Bedford Street travels to Venice

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Bedford Street travels to Venice
All images: Marco Iuliano

The welcome of a wavering sunset over the Canal Grande marked the end of our day-long travels from Liverpool, and the beginning of our Venetian adventure.  As day turned to night, solid land gave way to oscillating waves and the autobus became vaporetti. Yet the prevailing thought was perhaps that of relief; for thankfully, we had all purchased the correct tickets for the water-taxis. 

Saint Mark and Saint Theodore Column, St. Mark's Square, Venice

St. Mark's Square

Rested and relaxed, the first morning began amidst the magnificence of Piazza San Marco. With the Basilica and the Doge’s Palace to our backs, we looked ahead to the sensuous detailing of Scarpa’s Olivetti and Fondazione Querini Stampalia, where the ability of form and material to accentuate space was demonstrated to the highest order. However, as Marco led us afterwards through the narrow, winding streets, we discovered that the following destination on our itinerary, Tadao Ando at Punta della Dogana, was closed. Consequently, this resulted in many of us having to satiate our disappointment in the only way we knew how: a grocery trip.

Nevertheless, our walks through the city served to highlight its singular character. The water shapes Venice and its people, where little alleys end in public squares like the canal runs into the sea. The elegance and tranquillity of bricks and stones hide in arches, domes and colonnades, whilst the restriction of its walkways (some of which fit no more than three abreast) are perfect for a small chat amongst friends. One could never predict what will appear upon turning a corner, with surprises such as Aymonino, Rossi and Siza’s Campo di Marte projects, a rigidly ordered social housing schemes amidst Giudecca’s ebullient architecture and streetscapes.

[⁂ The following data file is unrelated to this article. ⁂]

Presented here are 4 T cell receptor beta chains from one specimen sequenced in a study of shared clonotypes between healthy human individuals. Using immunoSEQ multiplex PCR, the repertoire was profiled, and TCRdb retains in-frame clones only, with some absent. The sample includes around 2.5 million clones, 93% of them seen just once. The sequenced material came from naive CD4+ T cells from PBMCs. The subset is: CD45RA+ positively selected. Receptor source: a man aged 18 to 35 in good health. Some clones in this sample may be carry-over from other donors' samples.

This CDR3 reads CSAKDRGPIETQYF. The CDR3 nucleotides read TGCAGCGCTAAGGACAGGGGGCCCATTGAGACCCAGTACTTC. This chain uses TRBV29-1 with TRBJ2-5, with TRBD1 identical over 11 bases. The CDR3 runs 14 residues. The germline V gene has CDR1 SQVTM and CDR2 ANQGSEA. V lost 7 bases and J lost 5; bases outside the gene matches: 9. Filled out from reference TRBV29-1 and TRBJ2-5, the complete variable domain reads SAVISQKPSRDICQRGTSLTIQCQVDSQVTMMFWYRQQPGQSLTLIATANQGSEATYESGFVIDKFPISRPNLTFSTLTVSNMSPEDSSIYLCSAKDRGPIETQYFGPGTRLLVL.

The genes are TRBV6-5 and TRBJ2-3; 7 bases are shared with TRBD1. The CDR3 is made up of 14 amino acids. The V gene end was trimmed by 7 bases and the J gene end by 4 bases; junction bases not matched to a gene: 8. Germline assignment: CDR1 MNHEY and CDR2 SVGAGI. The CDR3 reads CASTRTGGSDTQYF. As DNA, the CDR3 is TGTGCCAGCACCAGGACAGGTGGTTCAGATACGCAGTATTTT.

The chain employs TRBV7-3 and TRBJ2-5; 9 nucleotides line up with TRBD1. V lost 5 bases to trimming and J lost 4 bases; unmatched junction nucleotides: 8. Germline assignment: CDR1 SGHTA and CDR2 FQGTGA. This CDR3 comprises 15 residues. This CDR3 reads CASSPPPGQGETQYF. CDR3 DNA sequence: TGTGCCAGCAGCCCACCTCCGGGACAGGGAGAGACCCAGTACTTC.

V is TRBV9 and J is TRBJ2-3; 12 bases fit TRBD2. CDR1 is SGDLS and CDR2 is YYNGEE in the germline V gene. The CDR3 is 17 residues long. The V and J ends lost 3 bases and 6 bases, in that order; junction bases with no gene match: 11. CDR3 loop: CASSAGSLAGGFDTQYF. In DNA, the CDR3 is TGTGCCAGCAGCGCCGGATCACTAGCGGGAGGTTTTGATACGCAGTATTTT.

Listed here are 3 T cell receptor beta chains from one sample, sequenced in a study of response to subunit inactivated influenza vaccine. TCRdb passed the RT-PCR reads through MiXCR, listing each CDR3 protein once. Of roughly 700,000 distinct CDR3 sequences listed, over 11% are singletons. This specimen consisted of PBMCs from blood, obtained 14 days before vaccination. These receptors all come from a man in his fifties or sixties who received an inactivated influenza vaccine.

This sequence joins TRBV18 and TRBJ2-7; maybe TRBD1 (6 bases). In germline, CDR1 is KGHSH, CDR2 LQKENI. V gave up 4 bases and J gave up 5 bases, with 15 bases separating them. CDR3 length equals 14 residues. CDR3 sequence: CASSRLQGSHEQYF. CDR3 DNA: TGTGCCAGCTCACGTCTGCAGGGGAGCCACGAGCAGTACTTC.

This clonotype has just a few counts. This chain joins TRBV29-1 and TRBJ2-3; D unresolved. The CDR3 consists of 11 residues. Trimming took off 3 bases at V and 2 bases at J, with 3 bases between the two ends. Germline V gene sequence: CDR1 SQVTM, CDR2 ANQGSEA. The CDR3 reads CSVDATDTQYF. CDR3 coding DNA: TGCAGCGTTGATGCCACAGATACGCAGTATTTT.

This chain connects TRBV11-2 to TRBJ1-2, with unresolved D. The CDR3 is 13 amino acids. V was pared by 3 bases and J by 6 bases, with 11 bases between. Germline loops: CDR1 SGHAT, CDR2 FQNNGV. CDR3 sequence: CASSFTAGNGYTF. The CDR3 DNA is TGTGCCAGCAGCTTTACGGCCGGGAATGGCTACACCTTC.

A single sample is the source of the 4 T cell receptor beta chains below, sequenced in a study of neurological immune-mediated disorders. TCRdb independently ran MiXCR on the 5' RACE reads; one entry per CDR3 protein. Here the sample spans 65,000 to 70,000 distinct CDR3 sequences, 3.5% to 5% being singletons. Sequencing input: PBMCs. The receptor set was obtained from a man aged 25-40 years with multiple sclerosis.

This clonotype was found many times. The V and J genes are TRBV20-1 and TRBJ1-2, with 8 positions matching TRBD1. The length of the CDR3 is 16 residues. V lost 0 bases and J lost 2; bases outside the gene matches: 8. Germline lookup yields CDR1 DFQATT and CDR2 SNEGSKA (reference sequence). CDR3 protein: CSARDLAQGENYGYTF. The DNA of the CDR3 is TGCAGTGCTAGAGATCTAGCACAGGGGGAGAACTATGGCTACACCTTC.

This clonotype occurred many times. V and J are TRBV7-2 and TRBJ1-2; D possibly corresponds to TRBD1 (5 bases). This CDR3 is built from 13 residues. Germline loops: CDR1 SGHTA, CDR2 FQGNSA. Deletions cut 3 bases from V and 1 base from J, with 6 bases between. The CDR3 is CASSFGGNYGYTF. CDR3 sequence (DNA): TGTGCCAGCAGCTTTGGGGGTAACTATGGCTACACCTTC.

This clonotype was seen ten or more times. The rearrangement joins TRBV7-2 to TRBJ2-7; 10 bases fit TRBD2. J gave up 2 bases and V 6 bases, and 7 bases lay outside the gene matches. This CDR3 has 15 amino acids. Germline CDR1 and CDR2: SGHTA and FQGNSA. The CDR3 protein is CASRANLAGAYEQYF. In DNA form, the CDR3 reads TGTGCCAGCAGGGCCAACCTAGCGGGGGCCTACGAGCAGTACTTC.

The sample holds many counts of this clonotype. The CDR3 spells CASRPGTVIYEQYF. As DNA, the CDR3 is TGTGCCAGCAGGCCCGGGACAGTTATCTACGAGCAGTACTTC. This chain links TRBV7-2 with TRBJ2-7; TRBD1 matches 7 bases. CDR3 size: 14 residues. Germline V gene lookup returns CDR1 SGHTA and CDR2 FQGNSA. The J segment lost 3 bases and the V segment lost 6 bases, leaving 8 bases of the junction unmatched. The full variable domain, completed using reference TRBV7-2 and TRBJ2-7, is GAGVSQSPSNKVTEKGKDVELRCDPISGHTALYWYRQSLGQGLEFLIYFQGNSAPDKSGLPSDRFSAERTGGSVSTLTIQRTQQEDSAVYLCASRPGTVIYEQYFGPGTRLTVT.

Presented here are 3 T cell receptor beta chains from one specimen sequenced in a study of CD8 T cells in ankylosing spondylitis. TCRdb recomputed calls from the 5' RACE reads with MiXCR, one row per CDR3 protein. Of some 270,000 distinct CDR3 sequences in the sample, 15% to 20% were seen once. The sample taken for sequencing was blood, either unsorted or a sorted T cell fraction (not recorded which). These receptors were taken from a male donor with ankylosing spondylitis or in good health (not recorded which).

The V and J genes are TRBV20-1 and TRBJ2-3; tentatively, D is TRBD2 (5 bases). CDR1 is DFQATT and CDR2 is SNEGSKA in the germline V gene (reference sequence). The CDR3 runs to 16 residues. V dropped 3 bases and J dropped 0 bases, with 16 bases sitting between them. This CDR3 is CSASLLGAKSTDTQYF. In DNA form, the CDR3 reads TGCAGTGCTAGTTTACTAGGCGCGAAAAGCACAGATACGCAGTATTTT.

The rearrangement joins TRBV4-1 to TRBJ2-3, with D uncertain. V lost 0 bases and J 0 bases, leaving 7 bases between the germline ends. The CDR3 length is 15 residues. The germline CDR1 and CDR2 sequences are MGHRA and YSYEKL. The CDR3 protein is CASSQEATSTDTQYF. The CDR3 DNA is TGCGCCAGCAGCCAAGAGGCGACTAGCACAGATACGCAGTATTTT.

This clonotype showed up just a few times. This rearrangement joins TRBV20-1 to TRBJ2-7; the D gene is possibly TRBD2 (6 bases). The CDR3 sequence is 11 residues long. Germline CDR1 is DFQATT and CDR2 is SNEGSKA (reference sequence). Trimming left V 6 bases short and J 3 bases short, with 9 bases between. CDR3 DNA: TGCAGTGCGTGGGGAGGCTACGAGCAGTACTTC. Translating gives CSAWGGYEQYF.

Brutalist doorway

Bedford Street travels to Venice

Two students examining a stone Olivetti logo

A brief interlude in Murano was followed by a fascinating day with Palladio in Vicenza. The tiredness and cold of these excursions were washed away in celebration by the flavours of local pizza and pasta, for a joint celebration of Chinese New Year, a new semester, and the last night of our trip. As we boarded our final vaporetto, a fog had settled over the lagoon and enveloped the city in mystery – a possible precursor to the characteristic weather which awaited us back in Liverpool, but also a fitting finale to this adventure. With the sun obscured, teeth chattering, and architectural cravings appeased, the curtain had been dropped on an extraordinary five days.

Chongyuan, Haziq, Minyu, Xueli, Yitong